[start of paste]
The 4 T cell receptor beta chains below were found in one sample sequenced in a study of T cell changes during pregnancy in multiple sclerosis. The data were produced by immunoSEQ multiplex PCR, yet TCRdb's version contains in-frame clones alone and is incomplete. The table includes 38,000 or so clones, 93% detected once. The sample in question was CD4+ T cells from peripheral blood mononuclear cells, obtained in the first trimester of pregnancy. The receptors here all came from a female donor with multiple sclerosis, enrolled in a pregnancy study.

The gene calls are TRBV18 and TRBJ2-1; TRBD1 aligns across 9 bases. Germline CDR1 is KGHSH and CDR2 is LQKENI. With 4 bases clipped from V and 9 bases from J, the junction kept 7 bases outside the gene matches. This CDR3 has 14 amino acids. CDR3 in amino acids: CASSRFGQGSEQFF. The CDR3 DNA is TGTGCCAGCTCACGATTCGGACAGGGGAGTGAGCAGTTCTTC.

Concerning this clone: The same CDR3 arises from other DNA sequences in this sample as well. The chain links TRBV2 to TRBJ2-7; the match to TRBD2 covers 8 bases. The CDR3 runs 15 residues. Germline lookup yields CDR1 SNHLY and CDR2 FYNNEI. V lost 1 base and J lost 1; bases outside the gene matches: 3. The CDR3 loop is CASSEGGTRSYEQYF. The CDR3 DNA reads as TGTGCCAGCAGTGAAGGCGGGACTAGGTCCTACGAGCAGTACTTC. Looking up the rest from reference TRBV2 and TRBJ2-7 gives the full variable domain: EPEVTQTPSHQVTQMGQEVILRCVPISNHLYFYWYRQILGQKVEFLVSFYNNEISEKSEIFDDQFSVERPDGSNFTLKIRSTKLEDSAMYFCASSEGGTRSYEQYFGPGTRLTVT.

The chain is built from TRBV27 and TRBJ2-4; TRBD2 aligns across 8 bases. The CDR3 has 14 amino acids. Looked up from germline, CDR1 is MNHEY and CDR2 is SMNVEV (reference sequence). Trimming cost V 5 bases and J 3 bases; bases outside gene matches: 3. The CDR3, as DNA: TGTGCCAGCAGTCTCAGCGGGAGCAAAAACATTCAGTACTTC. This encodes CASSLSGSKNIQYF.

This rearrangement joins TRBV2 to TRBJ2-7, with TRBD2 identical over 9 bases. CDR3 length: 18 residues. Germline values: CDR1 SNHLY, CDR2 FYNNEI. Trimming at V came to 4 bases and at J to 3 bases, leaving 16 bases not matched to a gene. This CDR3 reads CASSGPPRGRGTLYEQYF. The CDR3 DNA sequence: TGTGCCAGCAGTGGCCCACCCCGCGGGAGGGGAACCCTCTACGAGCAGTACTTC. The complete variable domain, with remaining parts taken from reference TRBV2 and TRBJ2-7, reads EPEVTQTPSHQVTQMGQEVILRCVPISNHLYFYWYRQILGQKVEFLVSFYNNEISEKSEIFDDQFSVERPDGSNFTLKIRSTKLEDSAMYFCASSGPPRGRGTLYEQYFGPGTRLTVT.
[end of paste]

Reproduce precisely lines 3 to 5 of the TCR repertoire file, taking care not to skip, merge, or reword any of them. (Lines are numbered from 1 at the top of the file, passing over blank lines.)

Concerning this clone: The same CDR3 arises from other DNA sequences in this sample as well. The chain links TRBV2 to TRBJ2-7; the match to TRBD2 covers 8 bases. The CDR3 runs 15 residues. Germline lookup yields CDR1 SNHLY and CDR2 FYNNEI. V lost 1 base and J lost 1; bases outside the gene matches: 3. The CDR3 loop is CASSEGGTRSYEQYF. The CDR3 DNA reads as TGTGCCAGCAGTGAAGGCGGGACTAGGTCCTACGAGCAGTACTTC. Looking up the rest from reference TRBV2 and TRBJ2-7 gives the full variable domain: EPEVTQTPSHQVTQMGQEVILRCVPISNHLYFYWYRQILGQKVEFLVSFYNNEISEKSEIFDDQFSVERPDGSNFTLKIRSTKLEDSAMYFCASSEGGTRSYEQYFGPGTRLTVT.

The chain is built from TRBV27 and TRBJ2-4; TRBD2 aligns across 8 bases. The CDR3 has 14 amino acids. Looked up from germline, CDR1 is MNHEY and CDR2 is SMNVEV (reference sequence). Trimming cost V 5 bases and J 3 bases; bases outside gene matches: 3. The CDR3, as DNA: TGTGCCAGCAGTCTCAGCGGGAGCAAAAACATTCAGTACTTC. This encodes CASSLSGSKNIQYF.

This rearrangement joins TRBV2 to TRBJ2-7, with TRBD2 identical over 9 bases. CDR3 length: 18 residues. Germline values: CDR1 SNHLY, CDR2 FYNNEI. Trimming at V came to 4 bases and at J to 3 bases, leaving 16 bases not matched to a gene. This CDR3 reads CASSGPPRGRGTLYEQYF. The CDR3 DNA sequence: TGTGCCAGCAGTGGCCCACCCCGCGGGAGGGGAACCCTCTACGAGCAGTACTTC. The complete variable domain, with remaining parts taken from reference TRBV2 and TRBJ2-7, reads EPEVTQTPSHQVTQMGQEVILRCVPISNHLYFYWYRQILGQKVEFLVSFYNNEISEKSEIFDDQFSVERPDGSNFTLKIRSTKLEDSAMYFCASSGPPRGRGTLYEQYFGPGTRLTVT.